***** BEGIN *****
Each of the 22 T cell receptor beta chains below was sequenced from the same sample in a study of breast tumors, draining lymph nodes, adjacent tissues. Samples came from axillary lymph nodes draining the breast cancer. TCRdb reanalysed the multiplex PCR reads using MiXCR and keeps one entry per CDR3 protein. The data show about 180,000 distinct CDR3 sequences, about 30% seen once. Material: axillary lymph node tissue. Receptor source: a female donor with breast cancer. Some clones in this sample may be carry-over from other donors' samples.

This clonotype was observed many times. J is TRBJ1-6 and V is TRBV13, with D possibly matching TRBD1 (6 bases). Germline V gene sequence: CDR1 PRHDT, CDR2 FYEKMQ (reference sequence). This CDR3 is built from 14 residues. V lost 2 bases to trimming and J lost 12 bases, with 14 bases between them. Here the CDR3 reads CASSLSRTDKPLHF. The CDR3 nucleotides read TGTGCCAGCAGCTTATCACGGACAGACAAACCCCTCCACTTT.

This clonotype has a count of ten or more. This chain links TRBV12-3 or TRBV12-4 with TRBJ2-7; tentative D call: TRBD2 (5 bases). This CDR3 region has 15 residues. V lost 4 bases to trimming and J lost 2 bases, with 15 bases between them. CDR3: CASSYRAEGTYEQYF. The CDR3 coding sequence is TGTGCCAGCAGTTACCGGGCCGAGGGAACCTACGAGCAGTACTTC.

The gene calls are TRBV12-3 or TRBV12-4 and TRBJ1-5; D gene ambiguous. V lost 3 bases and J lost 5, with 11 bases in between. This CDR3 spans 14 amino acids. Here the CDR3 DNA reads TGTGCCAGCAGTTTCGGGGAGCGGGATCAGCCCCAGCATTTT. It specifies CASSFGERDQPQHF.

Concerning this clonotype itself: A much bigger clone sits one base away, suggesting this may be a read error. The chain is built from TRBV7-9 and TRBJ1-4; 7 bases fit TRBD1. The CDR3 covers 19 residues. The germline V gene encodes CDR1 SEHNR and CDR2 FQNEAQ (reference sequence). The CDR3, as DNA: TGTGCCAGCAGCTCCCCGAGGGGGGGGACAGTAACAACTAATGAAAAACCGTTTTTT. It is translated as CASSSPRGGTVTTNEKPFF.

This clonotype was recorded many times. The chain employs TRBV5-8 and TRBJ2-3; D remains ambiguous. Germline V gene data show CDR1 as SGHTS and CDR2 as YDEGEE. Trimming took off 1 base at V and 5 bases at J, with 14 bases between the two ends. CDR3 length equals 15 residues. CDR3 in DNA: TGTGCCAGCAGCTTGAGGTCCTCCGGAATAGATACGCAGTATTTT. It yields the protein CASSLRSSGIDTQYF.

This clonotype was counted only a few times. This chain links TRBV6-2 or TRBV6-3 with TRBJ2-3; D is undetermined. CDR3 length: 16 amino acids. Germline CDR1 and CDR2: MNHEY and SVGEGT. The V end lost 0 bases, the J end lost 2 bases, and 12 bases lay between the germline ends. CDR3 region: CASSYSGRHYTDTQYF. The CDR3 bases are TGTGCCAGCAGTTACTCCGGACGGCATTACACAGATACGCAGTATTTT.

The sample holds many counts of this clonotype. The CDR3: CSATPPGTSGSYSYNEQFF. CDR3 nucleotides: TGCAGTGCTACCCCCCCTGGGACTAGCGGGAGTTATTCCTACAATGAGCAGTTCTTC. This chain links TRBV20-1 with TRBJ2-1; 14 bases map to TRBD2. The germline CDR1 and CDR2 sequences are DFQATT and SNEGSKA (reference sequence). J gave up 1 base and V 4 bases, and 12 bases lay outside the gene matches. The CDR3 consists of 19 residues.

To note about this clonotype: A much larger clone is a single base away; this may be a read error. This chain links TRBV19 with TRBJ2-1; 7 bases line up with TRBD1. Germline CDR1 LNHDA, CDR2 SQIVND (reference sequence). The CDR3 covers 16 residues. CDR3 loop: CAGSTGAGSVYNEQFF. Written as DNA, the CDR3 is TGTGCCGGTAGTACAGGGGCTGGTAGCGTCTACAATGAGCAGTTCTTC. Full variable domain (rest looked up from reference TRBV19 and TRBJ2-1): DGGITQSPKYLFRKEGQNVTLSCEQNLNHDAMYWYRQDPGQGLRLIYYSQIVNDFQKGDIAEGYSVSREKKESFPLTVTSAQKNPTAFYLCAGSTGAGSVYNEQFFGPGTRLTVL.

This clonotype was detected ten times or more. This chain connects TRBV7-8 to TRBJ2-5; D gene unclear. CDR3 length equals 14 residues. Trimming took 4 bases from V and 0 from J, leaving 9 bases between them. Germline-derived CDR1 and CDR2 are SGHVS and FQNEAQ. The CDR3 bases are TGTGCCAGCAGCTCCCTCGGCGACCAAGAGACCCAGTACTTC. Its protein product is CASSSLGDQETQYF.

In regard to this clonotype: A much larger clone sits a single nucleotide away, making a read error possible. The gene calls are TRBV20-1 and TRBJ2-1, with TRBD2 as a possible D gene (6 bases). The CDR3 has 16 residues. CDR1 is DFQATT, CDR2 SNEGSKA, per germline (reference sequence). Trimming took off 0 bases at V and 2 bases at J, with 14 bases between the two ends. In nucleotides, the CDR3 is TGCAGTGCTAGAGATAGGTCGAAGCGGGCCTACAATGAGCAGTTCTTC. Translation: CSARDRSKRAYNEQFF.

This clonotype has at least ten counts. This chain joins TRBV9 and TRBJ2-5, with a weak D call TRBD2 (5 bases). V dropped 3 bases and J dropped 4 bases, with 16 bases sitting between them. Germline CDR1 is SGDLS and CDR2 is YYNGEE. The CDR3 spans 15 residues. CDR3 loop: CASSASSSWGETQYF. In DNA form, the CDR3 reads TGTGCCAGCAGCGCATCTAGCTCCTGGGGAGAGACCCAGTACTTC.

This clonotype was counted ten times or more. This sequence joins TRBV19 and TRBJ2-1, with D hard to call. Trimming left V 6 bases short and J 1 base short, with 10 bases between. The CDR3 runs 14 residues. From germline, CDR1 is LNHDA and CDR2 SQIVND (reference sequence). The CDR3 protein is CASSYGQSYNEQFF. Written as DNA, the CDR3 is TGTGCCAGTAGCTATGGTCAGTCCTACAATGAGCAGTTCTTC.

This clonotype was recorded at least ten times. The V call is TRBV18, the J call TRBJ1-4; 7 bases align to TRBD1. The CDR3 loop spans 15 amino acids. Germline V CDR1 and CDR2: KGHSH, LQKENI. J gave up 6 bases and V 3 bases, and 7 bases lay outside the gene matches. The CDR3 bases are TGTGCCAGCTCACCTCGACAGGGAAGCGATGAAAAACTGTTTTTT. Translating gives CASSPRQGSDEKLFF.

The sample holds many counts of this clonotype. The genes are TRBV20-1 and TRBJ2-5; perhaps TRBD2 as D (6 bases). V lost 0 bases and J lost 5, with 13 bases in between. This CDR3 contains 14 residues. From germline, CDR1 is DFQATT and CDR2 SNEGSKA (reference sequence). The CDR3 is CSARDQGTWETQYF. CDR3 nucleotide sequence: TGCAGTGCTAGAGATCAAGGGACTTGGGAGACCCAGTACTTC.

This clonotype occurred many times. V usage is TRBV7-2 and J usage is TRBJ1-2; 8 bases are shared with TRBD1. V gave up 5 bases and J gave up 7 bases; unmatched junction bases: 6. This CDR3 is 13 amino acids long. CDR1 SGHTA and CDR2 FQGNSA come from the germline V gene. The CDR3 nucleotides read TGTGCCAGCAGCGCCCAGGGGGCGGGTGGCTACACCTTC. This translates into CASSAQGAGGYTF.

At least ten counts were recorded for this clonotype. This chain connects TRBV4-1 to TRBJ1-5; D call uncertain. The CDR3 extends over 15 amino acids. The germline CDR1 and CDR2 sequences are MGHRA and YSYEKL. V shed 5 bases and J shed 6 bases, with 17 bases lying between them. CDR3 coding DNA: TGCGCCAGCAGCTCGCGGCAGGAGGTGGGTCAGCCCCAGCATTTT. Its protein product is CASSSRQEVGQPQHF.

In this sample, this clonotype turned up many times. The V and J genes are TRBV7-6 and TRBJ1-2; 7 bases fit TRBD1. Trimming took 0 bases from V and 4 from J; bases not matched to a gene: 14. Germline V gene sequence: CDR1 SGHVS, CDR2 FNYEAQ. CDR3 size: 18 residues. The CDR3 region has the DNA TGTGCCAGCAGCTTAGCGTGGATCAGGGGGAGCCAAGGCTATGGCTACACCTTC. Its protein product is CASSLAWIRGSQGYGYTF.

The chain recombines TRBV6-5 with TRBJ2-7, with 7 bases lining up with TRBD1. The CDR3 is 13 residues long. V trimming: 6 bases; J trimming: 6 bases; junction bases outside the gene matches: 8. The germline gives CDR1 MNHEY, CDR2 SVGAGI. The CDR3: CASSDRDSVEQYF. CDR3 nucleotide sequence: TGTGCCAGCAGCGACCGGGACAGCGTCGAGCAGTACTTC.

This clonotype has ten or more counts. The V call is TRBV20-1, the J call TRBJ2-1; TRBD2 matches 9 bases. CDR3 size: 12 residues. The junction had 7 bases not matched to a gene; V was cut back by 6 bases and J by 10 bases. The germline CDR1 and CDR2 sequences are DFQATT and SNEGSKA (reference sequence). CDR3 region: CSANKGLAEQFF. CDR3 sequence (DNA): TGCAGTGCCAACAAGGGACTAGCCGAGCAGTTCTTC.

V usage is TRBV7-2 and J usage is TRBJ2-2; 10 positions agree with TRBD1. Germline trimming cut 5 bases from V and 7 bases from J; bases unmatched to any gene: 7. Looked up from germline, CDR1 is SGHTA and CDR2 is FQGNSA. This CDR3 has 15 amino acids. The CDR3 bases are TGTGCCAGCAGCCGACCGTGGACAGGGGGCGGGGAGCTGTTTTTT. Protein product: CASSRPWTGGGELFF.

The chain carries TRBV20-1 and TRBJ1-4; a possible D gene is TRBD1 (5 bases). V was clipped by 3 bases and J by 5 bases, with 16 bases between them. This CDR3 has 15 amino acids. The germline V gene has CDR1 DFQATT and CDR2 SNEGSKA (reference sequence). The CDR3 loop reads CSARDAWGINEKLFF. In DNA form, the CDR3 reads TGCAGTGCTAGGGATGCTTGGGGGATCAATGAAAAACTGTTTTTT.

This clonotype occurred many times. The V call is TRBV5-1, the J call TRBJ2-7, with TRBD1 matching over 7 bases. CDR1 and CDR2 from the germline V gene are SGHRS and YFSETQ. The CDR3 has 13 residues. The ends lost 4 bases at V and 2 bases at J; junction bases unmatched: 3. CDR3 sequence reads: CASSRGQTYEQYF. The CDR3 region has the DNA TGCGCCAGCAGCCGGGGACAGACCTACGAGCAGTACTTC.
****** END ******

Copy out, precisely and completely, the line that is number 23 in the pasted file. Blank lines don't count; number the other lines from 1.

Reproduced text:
This clonotype occurred many times. The V call is TRBV5-1, the J call TRBJ2-7, with TRBD1 matching over 7 bases. CDR1 and CDR2 from the germline V gene are SGHRS and YFSETQ. The CDR3 has 13 residues. The ends lost 4 bases at V and 2 bases at J; junction bases unmatched: 3. CDR3 sequence reads: CASSRGQTYEQYF. The CDR3 region has the DNA TGCGCCAGCAGCCGGGGACAGACCTACGAGCAGTACTTC.